RTBG 4th July 2019  –  3 of 3

When we arrived back at the Food Garden court of the Royal Tasmanian Botanical Gardens (RTBG) from our Nursery experience, other volunteers were sprawled along stone walls and seated in make shift places enjoying a lunch break.  Occasional birdsong could be heard from the trees.  A soft day.

I finished my lunch, grabbed a bin and walked to ‘my’ viola and mustard patch.  We all say ‘my’ when referring to gardens we have made changes to in the past. We keep a proprietorial look out for these. I had noticed large dry leaves had been driven by wind and eddied to form deep layers across ‘my’ plants. Some were smothered and needed to see the light of day again. In clearing the area, I filled an entire rubbish bin quickly and duly trotted to the composting bins to offload.

Blog readers might remember last week I picked Kalamata olives, then later tasted some that Coordinator Adam had prepared and stored in oil two years ago.  I was smitten.  Many volunteers had missed the tasting so yesterday he brought out a new jar and shared its contents. IMG_6967.JPG

IMG_6966.JPGI was interested to listen to the reaction of others: pleasurable smiles and exclamations indicated the taste and texture met with approval. Again I loved the delicacy of their flavouring and have decided that like a good wine, olives need time to mellow. This means the mass produced pickled delicatessen products we normally eat are insignificant by comparison. It is almost as if they are a different breed of food. I was delighted when one volunteer, who declared a life-long aversion to olives through disliking the taste, tasted one and didn’t mind at all.

Without a specific task to do, I wandered towards the espaliered pear trees. I had admired them from a distance the previous week and figured a closer look would be instructive. It might help me when I prune my espaliered pear tree next year. I observed very few bud protrusions (there is probably a correct name for these) were left compared with mine where I was nervous to remove most. There was only one horizontal branch to the left and right of the main trunk and then all the other leaders were vertical. I am looking out from my home window as I type and see that, in contrast, mine all tend horizontal. Note to self – try the RTBG approach next year.IMG_6971.JPG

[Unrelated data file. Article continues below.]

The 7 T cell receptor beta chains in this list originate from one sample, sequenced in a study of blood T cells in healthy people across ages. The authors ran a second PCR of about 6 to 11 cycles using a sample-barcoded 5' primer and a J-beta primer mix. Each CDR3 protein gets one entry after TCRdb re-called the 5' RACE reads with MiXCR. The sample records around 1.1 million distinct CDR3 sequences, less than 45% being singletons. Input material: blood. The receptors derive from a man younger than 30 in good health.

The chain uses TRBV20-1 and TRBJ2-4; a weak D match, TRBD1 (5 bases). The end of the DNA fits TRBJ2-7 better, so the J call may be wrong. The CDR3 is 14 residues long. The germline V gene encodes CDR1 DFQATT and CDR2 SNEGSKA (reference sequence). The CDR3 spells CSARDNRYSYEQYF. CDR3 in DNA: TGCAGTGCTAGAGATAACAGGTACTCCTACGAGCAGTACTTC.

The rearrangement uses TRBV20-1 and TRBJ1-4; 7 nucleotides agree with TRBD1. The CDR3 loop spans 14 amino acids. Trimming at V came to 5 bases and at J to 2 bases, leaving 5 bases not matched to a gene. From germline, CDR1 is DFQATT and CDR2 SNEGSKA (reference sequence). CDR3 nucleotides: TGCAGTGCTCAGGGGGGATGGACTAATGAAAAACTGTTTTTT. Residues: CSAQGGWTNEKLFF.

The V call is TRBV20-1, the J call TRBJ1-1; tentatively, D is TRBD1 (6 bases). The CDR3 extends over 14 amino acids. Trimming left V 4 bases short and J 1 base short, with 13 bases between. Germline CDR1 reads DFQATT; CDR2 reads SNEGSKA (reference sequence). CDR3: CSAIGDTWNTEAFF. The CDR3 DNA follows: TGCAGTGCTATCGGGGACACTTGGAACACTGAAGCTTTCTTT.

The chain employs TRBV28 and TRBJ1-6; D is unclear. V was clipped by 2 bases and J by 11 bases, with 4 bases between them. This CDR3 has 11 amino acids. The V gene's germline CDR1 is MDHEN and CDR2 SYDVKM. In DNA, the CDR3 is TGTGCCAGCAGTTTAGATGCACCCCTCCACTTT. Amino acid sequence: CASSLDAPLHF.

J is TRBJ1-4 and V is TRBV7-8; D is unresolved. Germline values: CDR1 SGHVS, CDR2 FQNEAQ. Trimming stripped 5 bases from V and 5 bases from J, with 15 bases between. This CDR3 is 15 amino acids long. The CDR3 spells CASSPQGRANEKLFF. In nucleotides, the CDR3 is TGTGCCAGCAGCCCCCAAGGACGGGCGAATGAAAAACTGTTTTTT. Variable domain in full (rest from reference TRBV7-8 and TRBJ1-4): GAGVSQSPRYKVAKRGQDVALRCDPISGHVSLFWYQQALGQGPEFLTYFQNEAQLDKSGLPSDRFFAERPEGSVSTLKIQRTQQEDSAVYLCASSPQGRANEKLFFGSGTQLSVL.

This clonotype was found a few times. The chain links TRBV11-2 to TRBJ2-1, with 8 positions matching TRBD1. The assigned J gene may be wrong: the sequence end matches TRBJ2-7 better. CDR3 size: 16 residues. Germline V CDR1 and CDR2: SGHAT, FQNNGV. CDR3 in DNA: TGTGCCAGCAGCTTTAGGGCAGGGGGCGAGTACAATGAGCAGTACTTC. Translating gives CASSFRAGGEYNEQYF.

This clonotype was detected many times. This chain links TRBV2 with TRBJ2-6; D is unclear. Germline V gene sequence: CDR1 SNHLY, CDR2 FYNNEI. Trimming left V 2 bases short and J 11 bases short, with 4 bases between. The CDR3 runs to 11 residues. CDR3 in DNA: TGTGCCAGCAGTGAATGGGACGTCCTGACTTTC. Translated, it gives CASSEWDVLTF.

IMG_6973.JPGDid you take note of the clear rich blue sky in the photos above – it was a stunning day to be outdoors and working.

I approached Adam. ‘What would you like me to do?’.  The task was to use the back of a leaf rake to smooth the new sawdust paths.IMG_6977.JPGWith the pressure of foot traffic and because layering the sawdust is not an exact process when it comes to getting levels the same, the new sawdust paths were lumpy, unattractive to look at, and being uneven were not especially comfortable to walk across.  I found that raking them to achieve a flatter surface was not easy. IMG_6974.JPG

IMG_6975.JPGMeanwhile other old paths were still being covered by a couple of other volunteers and this process continued until after 3pm.  I stayed with them. Loving it all.IMG_6976.JPGThere was a time when I shovelled some sawdust from the back of the buggy into a bin ready to fill some thin areas.  I used a long handled shovel – a tool not in my home collection. I loved the leverage given by the long handle. Shared the weight of the load and therefore caused less strain on my body.  I know, I know, I know – you are thinking sawdust doesn’t weigh much. Certainly by comparison with other materials this is true, however because the platform on the buggy with the sawdust was at my waist height, I was lifting up to my shoulder level before swinging the load down into the bin.  Not difficult.  Not a challenge. But seeming a smidgin heavier than when shovelling materials across ground level.  Probably good for building my core strength.

Towards the end of the afternoon, when we passed through a curved arch in the red brick wall we entered a shady glade.IMG_6979.JPGThe side limits of a new path were marked, loads more sawdust were dumped and the placement, then levelling process continued.  There were four of us in a confined space. If three is a crowd then four is way too many. So I looked around, and under the trees popping through the bark mulch were weeds. In the sun, I pulled weeds until another volunteer called me, ‘It’s time to go. You’ll get locked in’ (not true – the Gardens do not shut until 5pm and it was still mid-afternoon).  ‘I will when I have finished this patch’, I responded without looking up.  I heard an insistent voice,  ‘I’ve got your jacket’. Reluctantly I looked at the few weeds within eyeshot and realised I could pull them next week. They weren’t going anywhere.

‘Thanks’.  I took my jacket and we set off at a brisk pace back to the gardening shed. On the bus home I realised that in my rush to leave I had forgotten to remove the rubbish bin and dump the weeds into the compost bins. I pictured the bin beneath the tree in its isolated spot projecting an untidy look to a visitor. In a tone of apologetic embarrassment I phoned the RTBG.  I guess the bin is back in its Garden shed waiting to be used by our horde of volunteers next Thursday.

Satisfying.  Fulfilling. Rewarding.  These are a few words that call me as I think of yesterday’s rich experience, yet again, at the RTBG.

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